Friday, September 21, 2012

UPC Weekly Blog 9-21-12: Is driving under the influence of marijuana harmful?

A recent study conducted by Liberty Mutual Insurance and Students Against Destructive (SADD) reports that nearly 1 in 5 teens say they have gotten behind the wheel after smoking marijuana. Those responses were higher than in 2009 when 13 percent admitted to driving after smoking marijuana while 12 percent admitted driving after drinking alcohol. Of those teens that have driven after smoking marijuana, 36 percent say it presents no distraction when operating a vehicle.

Stephen Wallace, senior adviser for policy, research and education at SADD, stated "we hear from young people who believe that marijuana actually makes them a safer driver, that they concentrate harder, drive slower," Wallace says. “Those are all misconceptions”.

On the contrary, marijuana has serious harmful effects on the skills required to drive safely: alertness, the ability to concentrate and make good judgments, coordination, and the ability to react quickly. Marijuana use can make it difficult to judge distances and react to signals and sounds on the road. These effects can last up to 24 hours after smoking marijuana.

A roadside study of reckless drivers who were not impaired by alcohol showed that 45% tested positive for marijuana.   Research conducted by the University of Auckland, New Zealand, proves the link between marijuana use and car accidents. The research found that habitual cannabis users were 9.5 times more likely to be involved in crashes .

Kelly, Darke and Ross show similar results, with laboratory studies examining the effects of cannabis on skills utilized while driving showing impairments in tracking, attention, reaction time, short-term memory, hand-eye coordination, vigilance, time and distance perception, and decision making and concentration. In their review of driving simulator studies, they conclude that there is evidence of impairments in cannabis-affected drivers' ability to control a vehicle in the areas of steering, headway control, speed variability, car following, reaction time and lane positioning.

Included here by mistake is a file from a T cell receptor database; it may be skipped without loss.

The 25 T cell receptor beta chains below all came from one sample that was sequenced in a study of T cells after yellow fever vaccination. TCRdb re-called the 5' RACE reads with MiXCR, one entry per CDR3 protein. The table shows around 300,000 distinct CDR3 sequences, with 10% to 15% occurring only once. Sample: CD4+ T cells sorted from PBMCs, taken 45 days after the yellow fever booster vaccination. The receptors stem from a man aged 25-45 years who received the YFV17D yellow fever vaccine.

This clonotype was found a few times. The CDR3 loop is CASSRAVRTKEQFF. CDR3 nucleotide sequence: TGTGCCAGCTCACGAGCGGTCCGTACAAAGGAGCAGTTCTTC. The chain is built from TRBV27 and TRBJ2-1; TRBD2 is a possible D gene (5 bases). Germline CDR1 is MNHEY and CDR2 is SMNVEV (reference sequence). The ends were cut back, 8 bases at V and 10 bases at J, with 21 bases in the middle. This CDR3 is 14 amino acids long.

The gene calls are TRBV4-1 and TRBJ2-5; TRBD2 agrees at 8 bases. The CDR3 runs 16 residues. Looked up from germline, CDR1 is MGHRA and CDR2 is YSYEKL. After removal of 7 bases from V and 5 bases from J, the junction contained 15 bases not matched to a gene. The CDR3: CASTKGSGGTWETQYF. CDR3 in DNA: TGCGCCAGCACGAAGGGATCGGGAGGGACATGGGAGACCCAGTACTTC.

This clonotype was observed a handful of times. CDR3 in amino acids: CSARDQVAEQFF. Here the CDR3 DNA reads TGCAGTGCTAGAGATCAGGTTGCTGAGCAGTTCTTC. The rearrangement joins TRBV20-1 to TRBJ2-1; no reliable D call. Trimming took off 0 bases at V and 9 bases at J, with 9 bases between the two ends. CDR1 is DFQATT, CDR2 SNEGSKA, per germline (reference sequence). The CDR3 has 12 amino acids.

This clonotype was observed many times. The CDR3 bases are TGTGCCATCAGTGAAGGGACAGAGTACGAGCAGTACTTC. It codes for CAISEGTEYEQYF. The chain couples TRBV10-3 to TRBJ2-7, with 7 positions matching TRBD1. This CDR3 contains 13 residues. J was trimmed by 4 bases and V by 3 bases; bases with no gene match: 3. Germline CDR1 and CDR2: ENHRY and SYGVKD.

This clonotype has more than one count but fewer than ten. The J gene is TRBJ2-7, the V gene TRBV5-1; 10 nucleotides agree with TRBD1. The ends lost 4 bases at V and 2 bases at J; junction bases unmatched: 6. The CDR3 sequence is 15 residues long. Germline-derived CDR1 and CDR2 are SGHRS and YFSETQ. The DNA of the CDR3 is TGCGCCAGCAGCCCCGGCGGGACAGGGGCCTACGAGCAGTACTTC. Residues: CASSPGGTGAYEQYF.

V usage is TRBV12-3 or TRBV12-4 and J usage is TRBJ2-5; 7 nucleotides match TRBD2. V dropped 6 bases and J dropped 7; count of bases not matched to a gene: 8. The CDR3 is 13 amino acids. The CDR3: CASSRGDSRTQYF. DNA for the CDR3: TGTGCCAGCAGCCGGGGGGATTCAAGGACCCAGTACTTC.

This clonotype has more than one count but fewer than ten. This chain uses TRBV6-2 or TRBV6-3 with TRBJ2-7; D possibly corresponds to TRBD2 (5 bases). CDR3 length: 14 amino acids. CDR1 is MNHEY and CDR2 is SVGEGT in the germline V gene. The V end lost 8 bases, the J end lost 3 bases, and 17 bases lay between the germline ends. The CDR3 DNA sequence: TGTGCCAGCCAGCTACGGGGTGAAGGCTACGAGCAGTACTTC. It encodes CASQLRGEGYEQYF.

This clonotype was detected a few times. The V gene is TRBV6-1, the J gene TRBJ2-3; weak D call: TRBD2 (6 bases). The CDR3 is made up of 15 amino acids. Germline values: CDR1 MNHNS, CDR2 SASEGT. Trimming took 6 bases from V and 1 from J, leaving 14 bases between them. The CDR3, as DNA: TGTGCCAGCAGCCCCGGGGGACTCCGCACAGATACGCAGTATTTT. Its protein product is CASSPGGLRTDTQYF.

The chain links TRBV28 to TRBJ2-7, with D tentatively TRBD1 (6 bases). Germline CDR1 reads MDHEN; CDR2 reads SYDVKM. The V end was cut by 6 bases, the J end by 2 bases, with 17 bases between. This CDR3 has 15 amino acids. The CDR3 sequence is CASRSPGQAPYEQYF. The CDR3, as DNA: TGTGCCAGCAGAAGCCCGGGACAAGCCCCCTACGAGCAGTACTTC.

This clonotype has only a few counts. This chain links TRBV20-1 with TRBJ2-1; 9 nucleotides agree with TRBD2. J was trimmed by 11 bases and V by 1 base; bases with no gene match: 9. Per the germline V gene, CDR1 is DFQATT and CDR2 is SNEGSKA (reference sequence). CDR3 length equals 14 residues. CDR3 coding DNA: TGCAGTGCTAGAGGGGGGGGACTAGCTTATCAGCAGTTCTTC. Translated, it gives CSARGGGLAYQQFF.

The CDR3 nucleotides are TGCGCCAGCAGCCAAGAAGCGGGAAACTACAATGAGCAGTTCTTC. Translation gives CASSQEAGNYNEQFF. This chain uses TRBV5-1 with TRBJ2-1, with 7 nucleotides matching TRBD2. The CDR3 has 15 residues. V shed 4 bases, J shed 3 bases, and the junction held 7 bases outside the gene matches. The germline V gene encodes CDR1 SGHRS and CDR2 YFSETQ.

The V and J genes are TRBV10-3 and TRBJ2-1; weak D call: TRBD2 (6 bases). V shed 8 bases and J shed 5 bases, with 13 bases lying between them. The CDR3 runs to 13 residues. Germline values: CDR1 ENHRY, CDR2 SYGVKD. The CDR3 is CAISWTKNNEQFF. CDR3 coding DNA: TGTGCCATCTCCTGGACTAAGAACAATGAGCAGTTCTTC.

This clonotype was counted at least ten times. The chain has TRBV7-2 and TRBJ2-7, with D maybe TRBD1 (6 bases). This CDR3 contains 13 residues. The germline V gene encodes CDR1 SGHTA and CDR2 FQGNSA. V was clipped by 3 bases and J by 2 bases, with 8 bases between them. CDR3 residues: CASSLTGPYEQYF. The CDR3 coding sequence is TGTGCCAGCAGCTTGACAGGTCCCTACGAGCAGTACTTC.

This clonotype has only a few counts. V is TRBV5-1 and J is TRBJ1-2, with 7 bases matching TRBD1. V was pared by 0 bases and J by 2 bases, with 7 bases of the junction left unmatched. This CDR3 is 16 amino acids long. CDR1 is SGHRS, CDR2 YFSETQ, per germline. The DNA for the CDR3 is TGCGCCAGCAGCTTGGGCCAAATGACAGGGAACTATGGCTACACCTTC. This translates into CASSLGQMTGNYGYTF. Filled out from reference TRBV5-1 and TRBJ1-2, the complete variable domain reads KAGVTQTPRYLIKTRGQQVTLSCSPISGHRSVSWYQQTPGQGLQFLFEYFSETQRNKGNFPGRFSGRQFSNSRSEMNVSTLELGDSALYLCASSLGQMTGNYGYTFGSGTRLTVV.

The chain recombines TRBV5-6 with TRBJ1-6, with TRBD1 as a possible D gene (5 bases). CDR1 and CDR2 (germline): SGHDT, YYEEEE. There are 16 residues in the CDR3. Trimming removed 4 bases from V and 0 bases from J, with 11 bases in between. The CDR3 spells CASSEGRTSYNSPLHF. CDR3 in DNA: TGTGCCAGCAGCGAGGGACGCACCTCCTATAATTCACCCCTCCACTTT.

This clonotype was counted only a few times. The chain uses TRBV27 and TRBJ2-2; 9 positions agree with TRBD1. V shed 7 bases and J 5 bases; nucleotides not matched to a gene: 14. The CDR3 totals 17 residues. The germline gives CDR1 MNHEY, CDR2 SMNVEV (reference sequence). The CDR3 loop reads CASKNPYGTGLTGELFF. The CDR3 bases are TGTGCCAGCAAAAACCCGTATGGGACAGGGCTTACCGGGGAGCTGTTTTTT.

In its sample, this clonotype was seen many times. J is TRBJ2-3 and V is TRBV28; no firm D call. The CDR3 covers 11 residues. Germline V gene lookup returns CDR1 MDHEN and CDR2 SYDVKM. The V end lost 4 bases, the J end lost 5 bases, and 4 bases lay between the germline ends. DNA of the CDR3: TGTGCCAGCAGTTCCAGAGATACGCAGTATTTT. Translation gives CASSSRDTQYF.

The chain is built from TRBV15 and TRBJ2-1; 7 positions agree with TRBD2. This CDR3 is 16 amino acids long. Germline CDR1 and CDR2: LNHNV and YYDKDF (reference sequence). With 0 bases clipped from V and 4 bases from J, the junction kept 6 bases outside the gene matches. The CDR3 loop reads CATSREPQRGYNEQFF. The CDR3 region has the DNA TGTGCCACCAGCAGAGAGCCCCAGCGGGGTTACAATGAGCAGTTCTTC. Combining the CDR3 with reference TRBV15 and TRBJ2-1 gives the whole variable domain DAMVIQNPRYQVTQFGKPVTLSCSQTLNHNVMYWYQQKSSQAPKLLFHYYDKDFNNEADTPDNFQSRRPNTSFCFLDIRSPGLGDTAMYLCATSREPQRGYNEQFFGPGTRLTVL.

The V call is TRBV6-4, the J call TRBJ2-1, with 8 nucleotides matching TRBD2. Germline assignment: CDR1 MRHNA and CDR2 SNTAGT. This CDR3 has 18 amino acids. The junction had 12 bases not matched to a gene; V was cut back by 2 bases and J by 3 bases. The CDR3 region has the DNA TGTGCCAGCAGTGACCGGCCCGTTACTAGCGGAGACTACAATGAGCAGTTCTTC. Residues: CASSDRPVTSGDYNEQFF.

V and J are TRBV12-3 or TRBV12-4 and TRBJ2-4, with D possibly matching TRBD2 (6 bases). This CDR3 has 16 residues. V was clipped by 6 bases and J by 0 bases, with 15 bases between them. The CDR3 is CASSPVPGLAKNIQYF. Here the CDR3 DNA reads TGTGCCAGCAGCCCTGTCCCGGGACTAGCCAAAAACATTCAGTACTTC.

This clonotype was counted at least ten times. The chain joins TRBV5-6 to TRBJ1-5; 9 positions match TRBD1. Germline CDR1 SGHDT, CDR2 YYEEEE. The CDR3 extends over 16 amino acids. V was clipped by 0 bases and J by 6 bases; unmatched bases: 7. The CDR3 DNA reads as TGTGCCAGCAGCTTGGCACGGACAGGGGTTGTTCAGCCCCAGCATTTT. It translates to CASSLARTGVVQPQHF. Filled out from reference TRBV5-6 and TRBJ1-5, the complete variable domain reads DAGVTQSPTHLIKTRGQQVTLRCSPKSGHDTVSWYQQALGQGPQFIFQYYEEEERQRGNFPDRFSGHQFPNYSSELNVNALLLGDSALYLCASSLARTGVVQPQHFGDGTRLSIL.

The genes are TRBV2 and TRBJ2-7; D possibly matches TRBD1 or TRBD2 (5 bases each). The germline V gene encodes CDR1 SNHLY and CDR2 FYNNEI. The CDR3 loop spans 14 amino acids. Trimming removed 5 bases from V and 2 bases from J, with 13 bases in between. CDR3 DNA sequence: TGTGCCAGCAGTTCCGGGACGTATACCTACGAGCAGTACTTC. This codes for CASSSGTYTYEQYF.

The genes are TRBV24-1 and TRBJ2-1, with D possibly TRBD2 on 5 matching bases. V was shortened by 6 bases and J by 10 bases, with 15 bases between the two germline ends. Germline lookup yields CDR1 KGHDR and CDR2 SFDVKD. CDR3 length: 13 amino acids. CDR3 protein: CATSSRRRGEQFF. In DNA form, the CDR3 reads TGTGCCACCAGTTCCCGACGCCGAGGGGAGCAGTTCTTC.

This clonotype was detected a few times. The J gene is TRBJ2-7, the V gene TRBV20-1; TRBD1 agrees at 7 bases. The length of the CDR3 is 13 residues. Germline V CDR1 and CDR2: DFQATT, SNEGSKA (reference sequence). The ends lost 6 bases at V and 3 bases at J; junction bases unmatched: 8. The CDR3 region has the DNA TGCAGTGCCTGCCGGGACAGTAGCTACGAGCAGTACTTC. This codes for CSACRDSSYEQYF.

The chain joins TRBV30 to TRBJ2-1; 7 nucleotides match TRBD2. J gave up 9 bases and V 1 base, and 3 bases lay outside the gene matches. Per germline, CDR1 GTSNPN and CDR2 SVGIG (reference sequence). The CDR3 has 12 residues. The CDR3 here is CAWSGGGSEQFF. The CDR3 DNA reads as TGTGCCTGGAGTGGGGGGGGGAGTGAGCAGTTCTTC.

"Teens are faced with potentially destructive decisions every day and don't always make the best ones," said Dave Melton, a driving safety expert with Liberty Mutual Insurance and managing director of global safety. "It's our job as mentors, parents, role models or friends to effectively communicate with them to ensure they are armed with the right information and aware of the dangers of marijuana and other substances, especially while driving."

1.  "White House Drug Czar Launches Campaign to Stop Drugged Driving.” Office of National Drug Control Policy Press Release, November 2002.
2. Stephanie Blows, Rebecca Q. Ivers, Jennie Connor, Shanthi Ameratunga, Mark Woodward & Robyn Norton, "Marijuana Use and Car Crash Injury," Addiction, Vol 100, April 2005.
3.  Kelly, Erin; Darke, Shane; Ross, Joanne (2004). "A review of drug use and driving: epidemiology, impairment, risk factors and risk perceptions". Drug and Alcohol Review 23 (3): 319–44. doi:10.1080/
09595230412331289482. PMID 15370012.
 
 
Cheryl DePaolo
Director of Ulster Prevention Council

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